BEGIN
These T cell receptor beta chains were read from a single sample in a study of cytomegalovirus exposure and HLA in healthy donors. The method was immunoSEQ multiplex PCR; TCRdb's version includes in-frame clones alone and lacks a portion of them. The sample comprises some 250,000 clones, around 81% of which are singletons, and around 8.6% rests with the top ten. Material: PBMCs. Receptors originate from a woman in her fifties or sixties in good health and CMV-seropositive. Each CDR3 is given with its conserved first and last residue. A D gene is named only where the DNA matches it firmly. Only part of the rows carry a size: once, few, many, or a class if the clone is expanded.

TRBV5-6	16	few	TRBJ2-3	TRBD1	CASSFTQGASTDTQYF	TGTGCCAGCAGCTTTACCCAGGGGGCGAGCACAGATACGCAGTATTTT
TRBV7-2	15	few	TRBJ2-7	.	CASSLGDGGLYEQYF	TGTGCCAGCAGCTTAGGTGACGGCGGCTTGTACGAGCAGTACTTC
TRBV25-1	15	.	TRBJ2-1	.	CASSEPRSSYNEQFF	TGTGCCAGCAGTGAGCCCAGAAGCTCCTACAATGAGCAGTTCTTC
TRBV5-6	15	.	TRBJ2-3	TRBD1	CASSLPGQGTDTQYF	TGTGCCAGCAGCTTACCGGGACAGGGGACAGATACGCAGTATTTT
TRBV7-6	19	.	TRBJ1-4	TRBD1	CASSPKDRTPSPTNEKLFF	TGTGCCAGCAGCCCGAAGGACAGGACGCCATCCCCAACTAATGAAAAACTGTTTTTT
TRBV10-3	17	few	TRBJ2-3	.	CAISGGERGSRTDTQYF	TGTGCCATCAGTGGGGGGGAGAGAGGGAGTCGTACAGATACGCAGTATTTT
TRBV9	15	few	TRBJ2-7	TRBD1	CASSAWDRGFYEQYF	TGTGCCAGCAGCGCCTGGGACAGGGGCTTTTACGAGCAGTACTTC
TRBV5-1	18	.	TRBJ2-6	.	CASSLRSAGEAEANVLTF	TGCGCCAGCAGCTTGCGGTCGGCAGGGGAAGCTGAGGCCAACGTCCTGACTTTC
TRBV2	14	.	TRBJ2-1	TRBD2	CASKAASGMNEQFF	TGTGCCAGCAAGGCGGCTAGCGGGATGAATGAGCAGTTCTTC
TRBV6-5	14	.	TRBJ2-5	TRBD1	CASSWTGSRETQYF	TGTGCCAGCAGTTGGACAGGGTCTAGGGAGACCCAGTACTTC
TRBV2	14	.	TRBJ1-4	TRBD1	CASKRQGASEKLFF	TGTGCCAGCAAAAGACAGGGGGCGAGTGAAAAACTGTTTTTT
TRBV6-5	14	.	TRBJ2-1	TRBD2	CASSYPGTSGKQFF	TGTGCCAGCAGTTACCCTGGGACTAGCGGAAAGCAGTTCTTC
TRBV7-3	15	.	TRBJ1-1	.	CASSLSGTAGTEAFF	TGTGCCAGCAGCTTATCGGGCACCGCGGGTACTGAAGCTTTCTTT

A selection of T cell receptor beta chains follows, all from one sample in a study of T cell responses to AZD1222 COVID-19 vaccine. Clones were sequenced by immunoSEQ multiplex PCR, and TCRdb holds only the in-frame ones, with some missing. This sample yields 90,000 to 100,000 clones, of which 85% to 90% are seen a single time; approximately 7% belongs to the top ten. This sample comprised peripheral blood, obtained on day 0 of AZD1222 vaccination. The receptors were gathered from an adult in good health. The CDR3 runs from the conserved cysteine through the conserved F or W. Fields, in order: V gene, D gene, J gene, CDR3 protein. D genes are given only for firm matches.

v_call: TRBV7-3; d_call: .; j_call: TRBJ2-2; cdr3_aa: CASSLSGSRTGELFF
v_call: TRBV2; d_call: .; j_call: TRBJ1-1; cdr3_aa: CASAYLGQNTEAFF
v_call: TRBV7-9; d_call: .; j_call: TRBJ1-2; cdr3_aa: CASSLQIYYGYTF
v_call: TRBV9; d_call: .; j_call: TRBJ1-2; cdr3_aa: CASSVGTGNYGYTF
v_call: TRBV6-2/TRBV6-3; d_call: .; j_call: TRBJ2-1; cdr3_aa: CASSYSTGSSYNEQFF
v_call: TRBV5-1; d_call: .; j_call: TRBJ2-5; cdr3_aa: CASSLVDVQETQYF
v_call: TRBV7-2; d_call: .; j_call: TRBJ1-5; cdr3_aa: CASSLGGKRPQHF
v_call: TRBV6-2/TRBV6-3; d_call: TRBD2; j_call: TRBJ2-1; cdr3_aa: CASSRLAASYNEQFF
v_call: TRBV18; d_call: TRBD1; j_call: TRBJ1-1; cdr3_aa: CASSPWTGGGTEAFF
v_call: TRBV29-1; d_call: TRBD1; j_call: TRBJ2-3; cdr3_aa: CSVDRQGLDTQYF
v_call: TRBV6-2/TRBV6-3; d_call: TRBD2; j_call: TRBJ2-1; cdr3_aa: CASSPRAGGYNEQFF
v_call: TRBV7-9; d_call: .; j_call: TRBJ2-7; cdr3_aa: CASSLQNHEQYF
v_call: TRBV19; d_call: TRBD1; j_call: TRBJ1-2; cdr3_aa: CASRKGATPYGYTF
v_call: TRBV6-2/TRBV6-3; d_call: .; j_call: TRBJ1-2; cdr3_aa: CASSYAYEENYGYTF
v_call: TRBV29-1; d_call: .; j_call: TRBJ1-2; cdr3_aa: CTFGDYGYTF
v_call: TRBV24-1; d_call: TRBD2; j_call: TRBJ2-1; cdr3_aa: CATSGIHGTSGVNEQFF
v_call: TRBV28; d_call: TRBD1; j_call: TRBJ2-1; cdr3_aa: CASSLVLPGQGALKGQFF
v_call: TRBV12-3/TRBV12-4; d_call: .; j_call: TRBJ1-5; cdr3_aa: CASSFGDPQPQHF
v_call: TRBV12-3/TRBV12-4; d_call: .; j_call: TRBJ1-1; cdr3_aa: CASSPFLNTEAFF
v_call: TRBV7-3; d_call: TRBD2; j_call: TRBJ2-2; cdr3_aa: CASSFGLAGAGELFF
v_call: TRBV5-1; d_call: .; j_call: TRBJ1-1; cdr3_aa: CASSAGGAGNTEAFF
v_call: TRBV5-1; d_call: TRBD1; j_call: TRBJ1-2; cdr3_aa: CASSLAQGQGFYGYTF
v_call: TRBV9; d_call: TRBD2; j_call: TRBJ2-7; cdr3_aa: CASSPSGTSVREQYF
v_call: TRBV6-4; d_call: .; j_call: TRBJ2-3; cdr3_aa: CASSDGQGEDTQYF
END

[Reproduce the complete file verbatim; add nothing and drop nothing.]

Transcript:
These T cell receptor beta chains were read from a single sample in a study of cytomegalovirus exposure and HLA in healthy donors. The method was immunoSEQ multiplex PCR; TCRdb's version includes in-frame clones alone and lacks a portion of them. The sample comprises some 250,000 clones, around 81% of which are singletons, and around 8.6% rests with the top ten. Material: PBMCs. Receptors originate from a woman in her fifties or sixties in good health and CMV-seropositive. Each CDR3 is given with its conserved first and last residue. A D gene is named only where the DNA matches it firmly. Only part of the rows carry a size: once, few, many, or a class if the clone is expanded.

TRBV5-6	16	few	TRBJ2-3	TRBD1	CASSFTQGASTDTQYF	TGTGCCAGCAGCTTTACCCAGGGGGCGAGCACAGATACGCAGTATTTT
TRBV7-2	15	few	TRBJ2-7	.	CASSLGDGGLYEQYF	TGTGCCAGCAGCTTAGGTGACGGCGGCTTGTACGAGCAGTACTTC
TRBV25-1	15	.	TRBJ2-1	.	CASSEPRSSYNEQFF	TGTGCCAGCAGTGAGCCCAGAAGCTCCTACAATGAGCAGTTCTTC
TRBV5-6	15	.	TRBJ2-3	TRBD1	CASSLPGQGTDTQYF	TGTGCCAGCAGCTTACCGGGACAGGGGACAGATACGCAGTATTTT
TRBV7-6	19	.	TRBJ1-4	TRBD1	CASSPKDRTPSPTNEKLFF	TGTGCCAGCAGCCCGAAGGACAGGACGCCATCCCCAACTAATGAAAAACTGTTTTTT
TRBV10-3	17	few	TRBJ2-3	.	CAISGGERGSRTDTQYF	TGTGCCATCAGTGGGGGGGAGAGAGGGAGTCGTACAGATACGCAGTATTTT
TRBV9	15	few	TRBJ2-7	TRBD1	CASSAWDRGFYEQYF	TGTGCCAGCAGCGCCTGGGACAGGGGCTTTTACGAGCAGTACTTC
TRBV5-1	18	.	TRBJ2-6	.	CASSLRSAGEAEANVLTF	TGCGCCAGCAGCTTGCGGTCGGCAGGGGAAGCTGAGGCCAACGTCCTGACTTTC
TRBV2	14	.	TRBJ2-1	TRBD2	CASKAASGMNEQFF	TGTGCCAGCAAGGCGGCTAGCGGGATGAATGAGCAGTTCTTC
TRBV6-5	14	.	TRBJ2-5	TRBD1	CASSWTGSRETQYF	TGTGCCAGCAGTTGGACAGGGTCTAGGGAGACCCAGTACTTC
TRBV2	14	.	TRBJ1-4	TRBD1	CASKRQGASEKLFF	TGTGCCAGCAAAAGACAGGGGGCGAGTGAAAAACTGTTTTTT
TRBV6-5	14	.	TRBJ2-1	TRBD2	CASSYPGTSGKQFF	TGTGCCAGCAGTTACCCTGGGACTAGCGGAAAGCAGTTCTTC
TRBV7-3	15	.	TRBJ1-1	.	CASSLSGTAGTEAFF	TGTGCCAGCAGCTTATCGGGCACCGCGGGTACTGAAGCTTTCTTT

A selection of T cell receptor beta chains follows, all from one sample in a study of T cell responses to AZD1222 COVID-19 vaccine. Clones were sequenced by immunoSEQ multiplex PCR, and TCRdb holds only the in-frame ones, with some missing. This sample yields 90,000 to 100,000 clones, of which 85% to 90% are seen a single time; approximately 7% belongs to the top ten. This sample comprised peripheral blood, obtained on day 0 of AZD1222 vaccination. The receptors were gathered from an adult in good health. The CDR3 runs from the conserved cysteine through the conserved F or W. Fields, in order: V gene, D gene, J gene, CDR3 protein. D genes are given only for firm matches.

v_call: TRBV7-3; d_call: .; j_call: TRBJ2-2; cdr3_aa: CASSLSGSRTGELFF
v_call: TRBV2; d_call: .; j_call: TRBJ1-1; cdr3_aa: CASAYLGQNTEAFF
v_call: TRBV7-9; d_call: .; j_call: TRBJ1-2; cdr3_aa: CASSLQIYYGYTF
v_call: TRBV9; d_call: .; j_call: TRBJ1-2; cdr3_aa: CASSVGTGNYGYTF
v_call: TRBV6-2/TRBV6-3; d_call: .; j_call: TRBJ2-1; cdr3_aa: CASSYSTGSSYNEQFF
v_call: TRBV5-1; d_call: .; j_call: TRBJ2-5; cdr3_aa: CASSLVDVQETQYF
v_call: TRBV7-2; d_call: .; j_call: TRBJ1-5; cdr3_aa: CASSLGGKRPQHF
v_call: TRBV6-2/TRBV6-3; d_call: TRBD2; j_call: TRBJ2-1; cdr3_aa: CASSRLAASYNEQFF
v_call: TRBV18; d_call: TRBD1; j_call: TRBJ1-1; cdr3_aa: CASSPWTGGGTEAFF
v_call: TRBV29-1; d_call: TRBD1; j_call: TRBJ2-3; cdr3_aa: CSVDRQGLDTQYF
v_call: TRBV6-2/TRBV6-3; d_call: TRBD2; j_call: TRBJ2-1; cdr3_aa: CASSPRAGGYNEQFF
v_call: TRBV7-9; d_call: .; j_call: TRBJ2-7; cdr3_aa: CASSLQNHEQYF
v_call: TRBV19; d_call: TRBD1; j_call: TRBJ1-2; cdr3_aa: CASRKGATPYGYTF
v_call: TRBV6-2/TRBV6-3; d_call: .; j_call: TRBJ1-2; cdr3_aa: CASSYAYEENYGYTF
v_call: TRBV29-1; d_call: .; j_call: TRBJ1-2; cdr3_aa: CTFGDYGYTF
v_call: TRBV24-1; d_call: TRBD2; j_call: TRBJ2-1; cdr3_aa: CATSGIHGTSGVNEQFF
v_call: TRBV28; d_call: TRBD1; j_call: TRBJ2-1; cdr3_aa: CASSLVLPGQGALKGQFF
v_call: TRBV12-3/TRBV12-4; d_call: .; j_call: TRBJ1-5; cdr3_aa: CASSFGDPQPQHF
v_call: TRBV12-3/TRBV12-4; d_call: .; j_call: TRBJ1-1; cdr3_aa: CASSPFLNTEAFF
v_call: TRBV7-3; d_call: TRBD2; j_call: TRBJ2-2; cdr3_aa: CASSFGLAGAGELFF
v_call: TRBV5-1; d_call: .; j_call: TRBJ1-1; cdr3_aa: CASSAGGAGNTEAFF
v_call: TRBV5-1; d_call: TRBD1; j_call: TRBJ1-2; cdr3_aa: CASSLAQGQGFYGYTF
v_call: TRBV9; d_call: TRBD2; j_call: TRBJ2-7; cdr3_aa: CASSPSGTSVREQYF
v_call: TRBV6-4; d_call: .; j_call: TRBJ2-3; cdr3_aa: CASSDGQGEDTQYF